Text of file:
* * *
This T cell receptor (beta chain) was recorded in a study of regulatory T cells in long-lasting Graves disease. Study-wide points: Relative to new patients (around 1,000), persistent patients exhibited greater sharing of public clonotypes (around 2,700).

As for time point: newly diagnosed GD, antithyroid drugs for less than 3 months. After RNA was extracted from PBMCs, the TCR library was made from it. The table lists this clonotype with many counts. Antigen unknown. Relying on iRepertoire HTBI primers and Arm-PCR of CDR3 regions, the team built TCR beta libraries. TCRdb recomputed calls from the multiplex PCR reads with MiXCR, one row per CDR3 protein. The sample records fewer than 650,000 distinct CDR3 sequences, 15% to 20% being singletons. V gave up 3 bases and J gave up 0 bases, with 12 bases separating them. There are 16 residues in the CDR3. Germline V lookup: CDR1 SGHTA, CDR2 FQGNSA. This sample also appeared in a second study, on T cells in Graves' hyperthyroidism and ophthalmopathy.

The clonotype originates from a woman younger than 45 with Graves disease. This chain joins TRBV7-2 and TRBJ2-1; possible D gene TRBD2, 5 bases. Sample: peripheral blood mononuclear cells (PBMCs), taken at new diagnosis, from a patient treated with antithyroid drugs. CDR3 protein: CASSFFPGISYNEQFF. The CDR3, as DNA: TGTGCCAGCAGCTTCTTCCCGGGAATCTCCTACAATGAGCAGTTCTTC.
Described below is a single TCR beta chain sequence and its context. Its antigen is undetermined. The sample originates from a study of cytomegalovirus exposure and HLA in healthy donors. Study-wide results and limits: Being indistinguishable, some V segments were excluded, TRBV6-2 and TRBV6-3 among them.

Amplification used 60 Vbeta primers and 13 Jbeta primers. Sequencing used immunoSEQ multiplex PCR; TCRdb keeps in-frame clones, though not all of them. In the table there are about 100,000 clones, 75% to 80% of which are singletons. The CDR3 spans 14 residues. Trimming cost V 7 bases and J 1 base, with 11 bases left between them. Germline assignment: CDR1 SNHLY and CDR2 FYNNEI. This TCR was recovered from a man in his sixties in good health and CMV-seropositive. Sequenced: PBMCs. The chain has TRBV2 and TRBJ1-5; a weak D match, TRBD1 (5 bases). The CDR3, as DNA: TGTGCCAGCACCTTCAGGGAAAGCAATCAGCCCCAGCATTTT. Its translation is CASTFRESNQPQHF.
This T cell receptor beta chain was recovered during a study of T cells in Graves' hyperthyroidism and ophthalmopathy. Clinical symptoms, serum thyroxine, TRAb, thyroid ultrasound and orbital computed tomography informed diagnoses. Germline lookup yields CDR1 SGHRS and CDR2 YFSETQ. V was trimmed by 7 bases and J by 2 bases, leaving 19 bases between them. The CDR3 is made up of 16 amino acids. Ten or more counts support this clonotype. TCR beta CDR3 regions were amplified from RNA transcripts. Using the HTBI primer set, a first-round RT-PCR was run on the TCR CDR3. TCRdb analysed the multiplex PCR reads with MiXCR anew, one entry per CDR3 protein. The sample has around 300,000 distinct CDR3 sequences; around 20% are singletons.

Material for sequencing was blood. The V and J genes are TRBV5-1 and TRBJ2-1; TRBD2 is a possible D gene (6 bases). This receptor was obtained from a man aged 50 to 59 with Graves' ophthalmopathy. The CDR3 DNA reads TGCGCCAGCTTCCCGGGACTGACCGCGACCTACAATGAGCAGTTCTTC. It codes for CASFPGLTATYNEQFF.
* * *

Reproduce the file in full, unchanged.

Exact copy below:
This T cell receptor (beta chain) was recorded in a study of regulatory T cells in long-lasting Graves disease. Study-wide points: Relative to new patients (around 1,000), persistent patients exhibited greater sharing of public clonotypes (around 2,700).

As for time point: newly diagnosed GD, antithyroid drugs for less than 3 months. After RNA was extracted from PBMCs, the TCR library was made from it. The table lists this clonotype with many counts. Antigen unknown. Relying on iRepertoire HTBI primers and Arm-PCR of CDR3 regions, the team built TCR beta libraries. TCRdb recomputed calls from the multiplex PCR reads with MiXCR, one row per CDR3 protein. The sample records fewer than 650,000 distinct CDR3 sequences, 15% to 20% being singletons. V gave up 3 bases and J gave up 0 bases, with 12 bases separating them. There are 16 residues in the CDR3. Germline V lookup: CDR1 SGHTA, CDR2 FQGNSA. This sample also appeared in a second study, on T cells in Graves' hyperthyroidism and ophthalmopathy.

The clonotype originates from a woman younger than 45 with Graves disease. This chain joins TRBV7-2 and TRBJ2-1; possible D gene TRBD2, 5 bases. Sample: peripheral blood mononuclear cells (PBMCs), taken at new diagnosis, from a patient treated with antithyroid drugs. CDR3 protein: CASSFFPGISYNEQFF. The CDR3, as DNA: TGTGCCAGCAGCTTCTTCCCGGGAATCTCCTACAATGAGCAGTTCTTC.
Described below is a single TCR beta chain sequence and its context. Its antigen is undetermined. The sample originates from a study of cytomegalovirus exposure and HLA in healthy donors. Study-wide results and limits: Being indistinguishable, some V segments were excluded, TRBV6-2 and TRBV6-3 among them.

Amplification used 60 Vbeta primers and 13 Jbeta primers. Sequencing used immunoSEQ multiplex PCR; TCRdb keeps in-frame clones, though not all of them. In the table there are about 100,000 clones, 75% to 80% of which are singletons. The CDR3 spans 14 residues. Trimming cost V 7 bases and J 1 base, with 11 bases left between them. Germline assignment: CDR1 SNHLY and CDR2 FYNNEI. This TCR was recovered from a man in his sixties in good health and CMV-seropositive. Sequenced: PBMCs. The chain has TRBV2 and TRBJ1-5; a weak D match, TRBD1 (5 bases). The CDR3, as DNA: TGTGCCAGCACCTTCAGGGAAAGCAATCAGCCCCAGCATTTT. Its translation is CASTFRESNQPQHF.
This T cell receptor beta chain was recovered during a study of T cells in Graves' hyperthyroidism and ophthalmopathy. Clinical symptoms, serum thyroxine, TRAb, thyroid ultrasound and orbital computed tomography informed diagnoses. Germline lookup yields CDR1 SGHRS and CDR2 YFSETQ. V was trimmed by 7 bases and J by 2 bases, leaving 19 bases between them. The CDR3 is made up of 16 amino acids. Ten or more counts support this clonotype. TCR beta CDR3 regions were amplified from RNA transcripts. Using the HTBI primer set, a first-round RT-PCR was run on the TCR CDR3. TCRdb analysed the multiplex PCR reads with MiXCR anew, one entry per CDR3 protein. The sample has around 300,000 distinct CDR3 sequences; around 20% are singletons.

Material for sequencing was blood. The V and J genes are TRBV5-1 and TRBJ2-1; TRBD2 is a possible D gene (6 bases). This receptor was obtained from a man aged 50 to 59 with Graves' ophthalmopathy. The CDR3 DNA reads TGCGCCAGCTTCCCGGGACTGACCGCGACCTACAATGAGCAGTTCTTC. It codes for CASFPGLTATYNEQFF.